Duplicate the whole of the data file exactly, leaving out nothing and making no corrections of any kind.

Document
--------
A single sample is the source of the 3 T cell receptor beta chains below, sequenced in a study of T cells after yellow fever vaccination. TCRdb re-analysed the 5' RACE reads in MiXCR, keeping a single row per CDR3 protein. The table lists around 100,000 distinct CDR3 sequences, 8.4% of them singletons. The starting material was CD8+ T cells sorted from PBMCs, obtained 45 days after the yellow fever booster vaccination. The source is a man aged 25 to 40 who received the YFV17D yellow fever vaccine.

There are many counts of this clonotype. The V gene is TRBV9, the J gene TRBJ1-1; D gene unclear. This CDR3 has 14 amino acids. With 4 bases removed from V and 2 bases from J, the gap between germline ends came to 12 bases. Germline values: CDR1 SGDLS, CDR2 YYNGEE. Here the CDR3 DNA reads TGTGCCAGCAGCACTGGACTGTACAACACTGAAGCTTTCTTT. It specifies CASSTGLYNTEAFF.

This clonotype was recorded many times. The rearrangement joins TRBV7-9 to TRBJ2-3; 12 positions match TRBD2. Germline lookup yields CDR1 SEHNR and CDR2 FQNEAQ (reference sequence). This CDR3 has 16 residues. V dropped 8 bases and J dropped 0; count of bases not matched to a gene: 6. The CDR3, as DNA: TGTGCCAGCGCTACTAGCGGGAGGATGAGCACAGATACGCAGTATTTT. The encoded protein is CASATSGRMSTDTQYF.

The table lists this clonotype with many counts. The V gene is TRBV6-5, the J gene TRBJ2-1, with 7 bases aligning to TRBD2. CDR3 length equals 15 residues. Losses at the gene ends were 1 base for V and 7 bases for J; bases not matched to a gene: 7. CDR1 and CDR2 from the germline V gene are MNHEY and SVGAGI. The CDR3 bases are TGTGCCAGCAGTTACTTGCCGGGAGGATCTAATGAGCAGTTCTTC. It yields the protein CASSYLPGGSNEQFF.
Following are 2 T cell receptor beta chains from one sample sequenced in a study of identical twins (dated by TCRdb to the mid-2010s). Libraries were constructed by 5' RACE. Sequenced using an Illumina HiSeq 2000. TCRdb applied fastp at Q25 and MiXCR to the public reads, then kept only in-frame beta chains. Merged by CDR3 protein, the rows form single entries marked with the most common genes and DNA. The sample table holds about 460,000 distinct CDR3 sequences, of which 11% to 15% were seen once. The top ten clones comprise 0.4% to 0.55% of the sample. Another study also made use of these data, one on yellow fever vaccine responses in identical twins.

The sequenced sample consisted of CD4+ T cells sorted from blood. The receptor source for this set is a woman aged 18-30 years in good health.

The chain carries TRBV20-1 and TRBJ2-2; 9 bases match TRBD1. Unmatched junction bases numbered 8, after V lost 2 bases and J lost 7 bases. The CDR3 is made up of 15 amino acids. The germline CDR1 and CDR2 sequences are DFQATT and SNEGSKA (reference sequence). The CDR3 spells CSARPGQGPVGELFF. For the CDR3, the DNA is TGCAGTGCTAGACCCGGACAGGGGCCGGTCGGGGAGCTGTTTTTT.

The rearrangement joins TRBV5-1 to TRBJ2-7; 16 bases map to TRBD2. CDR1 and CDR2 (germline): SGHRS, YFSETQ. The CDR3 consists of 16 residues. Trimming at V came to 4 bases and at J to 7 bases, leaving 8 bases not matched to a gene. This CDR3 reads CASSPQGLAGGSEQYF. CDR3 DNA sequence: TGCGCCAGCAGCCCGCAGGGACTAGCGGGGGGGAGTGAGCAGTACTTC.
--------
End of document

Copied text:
A single sample is the source of the 3 T cell receptor beta chains below, sequenced in a study of T cells after yellow fever vaccination. TCRdb re-analysed the 5' RACE reads in MiXCR, keeping a single row per CDR3 protein. The table lists around 100,000 distinct CDR3 sequences, 8.4% of them singletons. The starting material was CD8+ T cells sorted from PBMCs, obtained 45 days after the yellow fever booster vaccination. The source is a man aged 25 to 40 who received the YFV17D yellow fever vaccine.

There are many counts of this clonotype. The V gene is TRBV9, the J gene TRBJ1-1; D gene unclear. This CDR3 has 14 amino acids. With 4 bases removed from V and 2 bases from J, the gap between germline ends came to 12 bases. Germline values: CDR1 SGDLS, CDR2 YYNGEE. Here the CDR3 DNA reads TGTGCCAGCAGCACTGGACTGTACAACACTGAAGCTTTCTTT. It specifies CASSTGLYNTEAFF.

This clonotype was recorded many times. The rearrangement joins TRBV7-9 to TRBJ2-3; 12 positions match TRBD2. Germline lookup yields CDR1 SEHNR and CDR2 FQNEAQ (reference sequence). This CDR3 has 16 residues. V dropped 8 bases and J dropped 0; count of bases not matched to a gene: 6. The CDR3, as DNA: TGTGCCAGCGCTACTAGCGGGAGGATGAGCACAGATACGCAGTATTTT. The encoded protein is CASATSGRMSTDTQYF.

The table lists this clonotype with many counts. The V gene is TRBV6-5, the J gene TRBJ2-1, with 7 bases aligning to TRBD2. CDR3 length equals 15 residues. Losses at the gene ends were 1 base for V and 7 bases for J; bases not matched to a gene: 7. CDR1 and CDR2 from the germline V gene are MNHEY and SVGAGI. The CDR3 bases are TGTGCCAGCAGTTACTTGCCGGGAGGATCTAATGAGCAGTTCTTC. It yields the protein CASSYLPGGSNEQFF.
Following are 2 T cell receptor beta chains from one sample sequenced in a study of identical twins (dated by TCRdb to the mid-2010s). Libraries were constructed by 5' RACE. Sequenced using an Illumina HiSeq 2000. TCRdb applied fastp at Q25 and MiXCR to the public reads, then kept only in-frame beta chains. Merged by CDR3 protein, the rows form single entries marked with the most common genes and DNA. The sample table holds about 460,000 distinct CDR3 sequences, of which 11% to 15% were seen once. The top ten clones comprise 0.4% to 0.55% of the sample. Another study also made use of these data, one on yellow fever vaccine responses in identical twins.

The sequenced sample consisted of CD4+ T cells sorted from blood. The receptor source for this set is a woman aged 18-30 years in good health.

The chain carries TRBV20-1 and TRBJ2-2; 9 bases match TRBD1. Unmatched junction bases numbered 8, after V lost 2 bases and J lost 7 bases. The CDR3 is made up of 15 amino acids. The germline CDR1 and CDR2 sequences are DFQATT and SNEGSKA (reference sequence). The CDR3 spells CSARPGQGPVGELFF. For the CDR3, the DNA is TGCAGTGCTAGACCCGGACAGGGGCCGGTCGGGGAGCTGTTTTTT.

The rearrangement joins TRBV5-1 to TRBJ2-7; 16 bases map to TRBD2. CDR1 and CDR2 (germline): SGHRS, YFSETQ. The CDR3 consists of 16 residues. Trimming at V came to 4 bases and at J to 7 bases, leaving 8 bases not matched to a gene. This CDR3 reads CASSPQGLAGGSEQYF. CDR3 DNA sequence: TGCGCCAGCAGCCCGCAGGGACTAGCGGGGGGGAGTGAGCAGTACTTC.